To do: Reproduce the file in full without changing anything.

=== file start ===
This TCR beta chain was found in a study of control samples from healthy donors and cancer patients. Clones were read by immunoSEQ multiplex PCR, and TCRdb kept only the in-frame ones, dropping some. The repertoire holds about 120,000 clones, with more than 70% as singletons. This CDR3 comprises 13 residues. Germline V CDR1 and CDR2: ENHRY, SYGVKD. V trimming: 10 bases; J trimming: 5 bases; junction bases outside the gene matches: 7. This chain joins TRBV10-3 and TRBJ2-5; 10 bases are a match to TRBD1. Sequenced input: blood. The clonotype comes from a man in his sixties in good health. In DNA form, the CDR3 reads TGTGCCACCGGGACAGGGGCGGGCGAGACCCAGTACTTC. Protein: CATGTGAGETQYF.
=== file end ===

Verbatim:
This TCR beta chain was found in a study of control samples from healthy donors and cancer patients. Clones were read by immunoSEQ multiplex PCR, and TCRdb kept only the in-frame ones, dropping some. The repertoire holds about 120,000 clones, with more than 70% as singletons. This CDR3 comprises 13 residues. Germline V CDR1 and CDR2: ENHRY, SYGVKD. V trimming: 10 bases; J trimming: 5 bases; junction bases outside the gene matches: 7. This chain joins TRBV10-3 and TRBJ2-5; 10 bases are a match to TRBD1. Sequenced input: blood. The clonotype comes from a man in his sixties in good health. In DNA form, the CDR3 reads TGTGCCACCGGGACAGGGGCGGGCGAGACCCAGTACTTC. Protein: CATGTGAGETQYF.